Selva Ventures to invest $34M Fund II in health, wellness-focused brands

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Most of us strive to be healthier these days, and Selva Ventures wants to make sure there are a lot of startups helping us get there.

The Los Angeles-based venture capital firm, founded in 2019 by Kiva Dickinson, closed on $34 million in capital commitments for its second fund that will invest in consumer brands that promote healthier living in the areas of health, wellness, beauty and personal care. It’s among an increasing number of venture firms, like The Family Fund and Founder Community and Camino Partners, that have emerged in the past year to focus on consumer brands.

Dickinson, the managing partner, started out in investment banking covering a mix of consumer and private equity firms and then spent time in San Francisco at TPG Capital investing in consumer retail, internet and digital media.

“Back when I didn’t know how to cook yet, I came to find that just stopping by Whole Foods on my way home, there were these amazing brands that were making healthier living easier and more fun, and we weren’t investing in them,” Dickinson told TechCrunch.

That inspired him to join CircleUp in 2017, which had just launched its first fund, CircleUp Growth Partners. While there, he helped build up the portfolio to 16 companies, including leading Series B investments in Nutpods and Liquid I.V. Wanting to invest at an earlier stage, Dickinson left CircleUp in 2018.

Selva Ventures invests in companies at the seed and Series A stages and assists with resources across finance, operations and retail partnerships. Its first fund was a $10 million vehicle that went into 14 companies, including coffee alternative MUD\WTR, pet supplements brand Native Pet, functional chocolate brand Mid-Day Squares and sexual wellness company Cake.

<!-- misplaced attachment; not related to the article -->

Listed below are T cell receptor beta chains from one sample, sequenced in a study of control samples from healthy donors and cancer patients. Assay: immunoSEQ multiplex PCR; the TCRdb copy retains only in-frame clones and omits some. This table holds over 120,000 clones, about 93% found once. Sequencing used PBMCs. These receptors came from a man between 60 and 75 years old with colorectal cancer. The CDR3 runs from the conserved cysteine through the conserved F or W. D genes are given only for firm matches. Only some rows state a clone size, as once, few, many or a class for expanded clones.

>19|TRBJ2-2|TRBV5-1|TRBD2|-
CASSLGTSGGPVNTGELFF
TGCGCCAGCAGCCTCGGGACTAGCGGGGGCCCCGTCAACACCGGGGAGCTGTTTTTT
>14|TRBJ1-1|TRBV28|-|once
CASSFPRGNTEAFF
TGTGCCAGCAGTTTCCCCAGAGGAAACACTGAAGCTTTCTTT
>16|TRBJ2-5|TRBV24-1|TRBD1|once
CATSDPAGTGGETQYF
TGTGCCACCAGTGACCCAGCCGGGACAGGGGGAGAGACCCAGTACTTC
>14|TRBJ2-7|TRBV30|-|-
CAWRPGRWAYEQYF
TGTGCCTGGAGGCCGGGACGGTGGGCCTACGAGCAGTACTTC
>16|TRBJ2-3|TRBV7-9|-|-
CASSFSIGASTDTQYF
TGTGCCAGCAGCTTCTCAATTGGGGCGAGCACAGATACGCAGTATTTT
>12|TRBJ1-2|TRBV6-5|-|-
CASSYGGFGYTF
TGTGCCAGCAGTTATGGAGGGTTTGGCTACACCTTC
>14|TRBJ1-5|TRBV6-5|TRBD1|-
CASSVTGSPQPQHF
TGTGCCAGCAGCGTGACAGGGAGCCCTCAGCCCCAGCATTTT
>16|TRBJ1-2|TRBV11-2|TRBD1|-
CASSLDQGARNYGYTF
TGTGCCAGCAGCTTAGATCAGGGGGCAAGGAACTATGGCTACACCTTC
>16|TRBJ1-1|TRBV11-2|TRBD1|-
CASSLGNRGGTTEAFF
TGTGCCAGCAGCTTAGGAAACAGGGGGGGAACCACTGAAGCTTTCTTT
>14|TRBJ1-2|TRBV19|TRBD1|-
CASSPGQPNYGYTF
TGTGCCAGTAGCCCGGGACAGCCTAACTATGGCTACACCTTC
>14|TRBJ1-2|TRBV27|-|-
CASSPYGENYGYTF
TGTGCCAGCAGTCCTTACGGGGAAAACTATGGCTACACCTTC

“In the world of seed and Series A, there really was not a go-to investor providing those later-stage resources at the earlier stage,” Dickinson said. “It was something that in technology you see often to get these companies off and running fast, but not in consumer brands yet. I have seen what every step of the way looks like, from venture to growth to buyout investing.”

He went on to explain that he and principal Madeline Kaplan, who joined the firm last year, have seen the resources that other firms provide and what kind of outcomes are most meaningful to founders along the way. As such, they have structured their offering to provide those resources and insights to founders early in their journey so those companies don’t outgrow Selva Ventures in the same way that they might outgrow small family offices and angel investors.

The second fund is backed by entities including Unilever Ventures, PagsGroup and Obelysk. From it, Dickinson and Kaplan aim to invest in around 15 companies and will be writing checks that are $1 million to $2 million.

They have made three investments from the new fund so far in startups, including longevity skincare line OneSkin and luxury haircare brand Crown Affair. In addition, over 50% of the firm’s portfolio companies, to date, have female or minority founders.

When raising the fund, Dickinson noted “it was definitely challenging,” and when they spoke to potential limited partners, there was a higher degree of diligence than when they raised the first fund.

However, despite it being a tougher environment to raise capital, he said that a few things supported Selva Ventures’ thesis, among them being that consumer companies are typically more capital efficient, and hit cash flow positive much earlier than technology companies do. In addition, consumer startup valuations didn’t balloon between 2019 and 2022 in the same way that it did for technology companies, and therefore, were not underwater.

“This meant that there was not the same need for a deep and severe reset, so the companies in our portfolio were generally healthier,” Dickinson said. “Plus, it was propelled behind this mega trend of consumers living healthier lives. Our investor pool believes that this is not a place that is going to be susceptible to the same recessionary or capital shortage dynamics that are playing out in other parts of the world.”

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